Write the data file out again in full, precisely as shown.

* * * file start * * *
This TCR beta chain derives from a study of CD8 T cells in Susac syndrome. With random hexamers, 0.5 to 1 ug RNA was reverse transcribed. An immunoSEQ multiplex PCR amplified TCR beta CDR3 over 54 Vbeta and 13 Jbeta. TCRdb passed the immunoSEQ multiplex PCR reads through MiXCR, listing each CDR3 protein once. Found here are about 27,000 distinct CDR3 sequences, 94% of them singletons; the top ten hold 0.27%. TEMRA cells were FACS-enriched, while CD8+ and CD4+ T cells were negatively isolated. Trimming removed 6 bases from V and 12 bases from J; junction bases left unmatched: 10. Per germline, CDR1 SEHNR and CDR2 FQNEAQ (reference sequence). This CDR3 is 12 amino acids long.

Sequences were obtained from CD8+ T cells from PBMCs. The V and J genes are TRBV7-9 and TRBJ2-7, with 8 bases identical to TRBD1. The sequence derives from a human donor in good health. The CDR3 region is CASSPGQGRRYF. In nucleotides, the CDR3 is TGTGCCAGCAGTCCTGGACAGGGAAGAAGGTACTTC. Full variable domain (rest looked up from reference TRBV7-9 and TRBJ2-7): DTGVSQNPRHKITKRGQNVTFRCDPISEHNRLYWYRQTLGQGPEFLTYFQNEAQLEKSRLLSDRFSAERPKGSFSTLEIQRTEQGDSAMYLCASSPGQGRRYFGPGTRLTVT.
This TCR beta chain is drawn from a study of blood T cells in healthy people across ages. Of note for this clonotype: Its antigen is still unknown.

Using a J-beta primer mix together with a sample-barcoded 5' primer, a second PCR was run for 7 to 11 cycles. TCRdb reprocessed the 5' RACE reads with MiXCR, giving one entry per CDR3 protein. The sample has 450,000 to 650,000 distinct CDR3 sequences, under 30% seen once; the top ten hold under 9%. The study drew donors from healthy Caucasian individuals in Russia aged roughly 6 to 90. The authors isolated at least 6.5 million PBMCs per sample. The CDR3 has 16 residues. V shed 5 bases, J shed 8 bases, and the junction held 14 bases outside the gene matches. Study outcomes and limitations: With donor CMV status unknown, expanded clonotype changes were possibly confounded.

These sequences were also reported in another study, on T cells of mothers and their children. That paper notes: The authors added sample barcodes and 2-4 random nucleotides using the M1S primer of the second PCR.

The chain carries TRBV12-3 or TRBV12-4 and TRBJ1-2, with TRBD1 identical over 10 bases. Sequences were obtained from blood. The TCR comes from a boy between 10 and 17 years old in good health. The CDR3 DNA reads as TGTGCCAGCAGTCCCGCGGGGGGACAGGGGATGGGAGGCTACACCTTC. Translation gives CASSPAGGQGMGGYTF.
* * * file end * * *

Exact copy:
This TCR beta chain derives from a study of CD8 T cells in Susac syndrome. With random hexamers, 0.5 to 1 ug RNA was reverse transcribed. An immunoSEQ multiplex PCR amplified TCR beta CDR3 over 54 Vbeta and 13 Jbeta. TCRdb passed the immunoSEQ multiplex PCR reads through MiXCR, listing each CDR3 protein once. Found here are about 27,000 distinct CDR3 sequences, 94% of them singletons; the top ten hold 0.27%. TEMRA cells were FACS-enriched, while CD8+ and CD4+ T cells were negatively isolated. Trimming removed 6 bases from V and 12 bases from J; junction bases left unmatched: 10. Per germline, CDR1 SEHNR and CDR2 FQNEAQ (reference sequence). This CDR3 is 12 amino acids long.

Sequences were obtained from CD8+ T cells from PBMCs. The V and J genes are TRBV7-9 and TRBJ2-7, with 8 bases identical to TRBD1. The sequence derives from a human donor in good health. The CDR3 region is CASSPGQGRRYF. In nucleotides, the CDR3 is TGTGCCAGCAGTCCTGGACAGGGAAGAAGGTACTTC. Full variable domain (rest looked up from reference TRBV7-9 and TRBJ2-7): DTGVSQNPRHKITKRGQNVTFRCDPISEHNRLYWYRQTLGQGPEFLTYFQNEAQLEKSRLLSDRFSAERPKGSFSTLEIQRTEQGDSAMYLCASSPGQGRRYFGPGTRLTVT.
This TCR beta chain is drawn from a study of blood T cells in healthy people across ages. Of note for this clonotype: Its antigen is still unknown.

Using a J-beta primer mix together with a sample-barcoded 5' primer, a second PCR was run for 7 to 11 cycles. TCRdb reprocessed the 5' RACE reads with MiXCR, giving one entry per CDR3 protein. The sample has 450,000 to 650,000 distinct CDR3 sequences, under 30% seen once; the top ten hold under 9%. The study drew donors from healthy Caucasian individuals in Russia aged roughly 6 to 90. The authors isolated at least 6.5 million PBMCs per sample. The CDR3 has 16 residues. V shed 5 bases, J shed 8 bases, and the junction held 14 bases outside the gene matches. Study outcomes and limitations: With donor CMV status unknown, expanded clonotype changes were possibly confounded.

These sequences were also reported in another study, on T cells of mothers and their children. That paper notes: The authors added sample barcodes and 2-4 random nucleotides using the M1S primer of the second PCR.

The chain carries TRBV12-3 or TRBV12-4 and TRBJ1-2, with TRBD1 identical over 10 bases. Sequences were obtained from blood. The TCR comes from a boy between 10 and 17 years old in good health. The CDR3 DNA reads as TGTGCCAGCAGTCCCGCGGGGGGACAGGGGATGGGAGGCTACACCTTC. Translation gives CASSPAGGQGMGGYTF.